To the Marshall Public Schools Community:
The excitement across the district has been building for the past month, and the day after Open House, and the day before school started, you could almost feel it in the air! Then, the kids came back. How awesome are they? Our district is moving in such a positive direction, with such high energy, it's impossible not to be excited. Here's what's going on across MPS:
1. The day the teachers come back is probably the most important faculty meeting of the year. It sets the tone for the school culture for the remaining months. Our first day back was a great one, filled with laughter, work and learning.
2. We have received this word from the Missouri Department of Elementary and Secondary Education on the release of student achievement results, as measured by MAP and EOC exams.
Effectively communicating assessment information, both outcomes and the Annual Performance Report, is critically important. Information must be thoroughly examined to ensure that it is accurate, as many important decisions are based on these outcomes. The process cannot compromise the decisions with either tardiness or inaccuracy. DESE is taking extra steps again this year to ensure data are accurate before producing the 2016 Preliminary APR or releasing the final document.
This is a draft schedule for releasing of the APR: Week of Sept. 6 -- 2016 MAP Data released to secure sites. Oct. 3 -- Preliminary APR released to secure sites. Oct. 21 -- Data frozen to generate final APR. Oct. 31 -- Final APR available to secure logins. Nov. 2 -- Embargoed data available to the press. Nov. 7 -- APR available to the public.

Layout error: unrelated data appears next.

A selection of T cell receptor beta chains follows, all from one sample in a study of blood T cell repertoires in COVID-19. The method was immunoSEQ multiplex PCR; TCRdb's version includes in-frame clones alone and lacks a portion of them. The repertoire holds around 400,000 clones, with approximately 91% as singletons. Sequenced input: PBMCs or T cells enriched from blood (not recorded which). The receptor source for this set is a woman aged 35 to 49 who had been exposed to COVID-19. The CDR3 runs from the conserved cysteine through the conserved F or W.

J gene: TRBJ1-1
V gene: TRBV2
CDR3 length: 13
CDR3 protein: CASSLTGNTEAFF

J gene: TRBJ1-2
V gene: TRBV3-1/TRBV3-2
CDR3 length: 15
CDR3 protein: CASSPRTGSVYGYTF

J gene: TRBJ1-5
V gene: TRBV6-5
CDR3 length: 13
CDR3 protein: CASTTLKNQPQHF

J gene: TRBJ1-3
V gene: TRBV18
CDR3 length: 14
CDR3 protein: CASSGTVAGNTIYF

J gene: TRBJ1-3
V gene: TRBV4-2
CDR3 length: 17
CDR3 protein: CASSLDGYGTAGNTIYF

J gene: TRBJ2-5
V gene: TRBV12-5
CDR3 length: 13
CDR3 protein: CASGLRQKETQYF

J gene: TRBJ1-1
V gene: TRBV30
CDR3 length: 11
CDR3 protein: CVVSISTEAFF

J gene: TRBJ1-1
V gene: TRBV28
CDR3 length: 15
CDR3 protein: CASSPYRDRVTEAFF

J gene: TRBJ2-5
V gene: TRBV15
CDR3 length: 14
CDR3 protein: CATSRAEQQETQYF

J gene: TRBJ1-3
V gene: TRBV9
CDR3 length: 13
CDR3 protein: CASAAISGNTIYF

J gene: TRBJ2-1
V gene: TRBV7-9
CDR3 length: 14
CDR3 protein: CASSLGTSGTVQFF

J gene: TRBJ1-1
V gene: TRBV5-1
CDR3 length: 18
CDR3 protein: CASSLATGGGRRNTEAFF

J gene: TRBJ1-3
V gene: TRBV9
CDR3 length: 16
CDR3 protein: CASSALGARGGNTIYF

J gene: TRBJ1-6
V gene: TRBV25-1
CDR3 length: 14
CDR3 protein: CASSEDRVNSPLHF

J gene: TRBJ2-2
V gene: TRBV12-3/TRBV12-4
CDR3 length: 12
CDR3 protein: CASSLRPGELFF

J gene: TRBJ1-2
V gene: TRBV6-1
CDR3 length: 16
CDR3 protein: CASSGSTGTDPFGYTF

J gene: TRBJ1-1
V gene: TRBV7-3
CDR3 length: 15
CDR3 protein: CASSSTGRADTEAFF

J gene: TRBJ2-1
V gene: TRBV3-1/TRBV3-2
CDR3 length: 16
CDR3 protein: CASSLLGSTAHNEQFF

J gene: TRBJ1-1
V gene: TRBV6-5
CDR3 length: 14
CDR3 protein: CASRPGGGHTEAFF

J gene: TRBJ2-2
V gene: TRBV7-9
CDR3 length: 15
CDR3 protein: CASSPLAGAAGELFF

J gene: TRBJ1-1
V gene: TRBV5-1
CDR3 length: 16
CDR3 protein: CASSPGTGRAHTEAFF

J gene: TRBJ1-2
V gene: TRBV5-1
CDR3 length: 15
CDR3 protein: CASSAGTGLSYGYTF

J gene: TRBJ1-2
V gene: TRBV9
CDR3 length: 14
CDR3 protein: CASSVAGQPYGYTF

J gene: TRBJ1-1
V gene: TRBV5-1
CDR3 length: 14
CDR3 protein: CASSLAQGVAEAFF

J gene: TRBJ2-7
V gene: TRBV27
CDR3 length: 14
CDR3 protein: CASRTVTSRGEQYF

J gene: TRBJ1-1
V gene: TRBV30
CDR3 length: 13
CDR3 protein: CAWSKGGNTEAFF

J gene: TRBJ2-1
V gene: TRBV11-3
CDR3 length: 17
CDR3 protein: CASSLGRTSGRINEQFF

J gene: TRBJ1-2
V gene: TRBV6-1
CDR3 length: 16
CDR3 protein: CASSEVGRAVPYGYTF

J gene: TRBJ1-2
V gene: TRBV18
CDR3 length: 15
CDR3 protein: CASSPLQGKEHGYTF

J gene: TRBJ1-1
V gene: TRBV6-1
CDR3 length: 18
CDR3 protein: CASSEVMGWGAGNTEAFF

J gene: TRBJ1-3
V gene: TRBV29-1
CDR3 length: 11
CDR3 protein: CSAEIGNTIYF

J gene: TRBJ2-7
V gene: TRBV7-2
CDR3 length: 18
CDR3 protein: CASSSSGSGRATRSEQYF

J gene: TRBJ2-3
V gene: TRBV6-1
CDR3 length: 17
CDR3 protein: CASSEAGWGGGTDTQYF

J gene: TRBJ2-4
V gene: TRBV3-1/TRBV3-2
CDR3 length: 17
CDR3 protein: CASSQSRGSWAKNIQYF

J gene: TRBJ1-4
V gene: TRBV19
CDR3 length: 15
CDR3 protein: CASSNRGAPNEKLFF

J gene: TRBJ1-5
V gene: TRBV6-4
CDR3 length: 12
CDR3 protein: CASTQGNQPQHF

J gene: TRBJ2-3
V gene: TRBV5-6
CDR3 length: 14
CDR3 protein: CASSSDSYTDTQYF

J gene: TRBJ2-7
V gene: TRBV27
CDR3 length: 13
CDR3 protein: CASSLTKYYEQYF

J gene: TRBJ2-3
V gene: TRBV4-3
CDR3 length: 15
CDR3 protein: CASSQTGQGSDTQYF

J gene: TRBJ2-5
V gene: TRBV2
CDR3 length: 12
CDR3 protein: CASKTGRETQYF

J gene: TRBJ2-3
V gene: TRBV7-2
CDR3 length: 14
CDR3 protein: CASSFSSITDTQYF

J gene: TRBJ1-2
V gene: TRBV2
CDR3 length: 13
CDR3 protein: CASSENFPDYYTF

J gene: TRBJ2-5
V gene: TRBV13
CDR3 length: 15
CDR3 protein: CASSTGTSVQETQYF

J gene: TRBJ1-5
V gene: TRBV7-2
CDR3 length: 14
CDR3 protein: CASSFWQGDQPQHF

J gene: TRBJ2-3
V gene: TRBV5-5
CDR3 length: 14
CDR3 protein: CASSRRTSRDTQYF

3. We asked teachers to spend the first two weeks of school building relationships with students because research shows students struggling with achievement do better when they are closely connected to their teacher and each other. This doesn't mean there is no teaching but teaching in a different way -- mostly through games and active learning activities. It's a way to build a solid foundation for the rest of the year. The activities are research based and recommended by turn-around schools experts. John Hattie is the most renown researcher/expert in student achievement, as having studied more than 200 million students over many years. He has identified 138 influences, good and bad, on how well students do in school. Any item above 0.4 is considered impactful. For example, television has a -.018 effect on achievement -- negative, and gender has a 0.12 effect --none.
Some of Hattie's ranks and effect sizes of influences that are associated with relationship building and connectedness to school are: No. 6 -- Classroom behavior and relationships, 0.80; No. 11 -- Teacher-student relationships, 0.72; and No. 23 -- Cooperative V. individualistic learning 0.59.
Students working with other students in learning situations is also very positively associated with high achievement.
I'm always so appreciative to staff who support our direction for the welfare of kids. This is from the district social worker about building relationships with kids:
Just in case you want the two cents of a social worker/therapist... I love this. I love that we are promoting positive relationship building....many, many of our students do not have this at home. Kudos to you. Makes me even prouder to be an OWL.
4. Dr. Lorenz continues to be busy leading the business operations of MPS. During July, he and the summer crew worked not only on repair and upgrading, but on cleaning up appearance of the campuses around the district. Several dead or dying trees have been removed and the dumpster areas at each building are being either moved or fenced.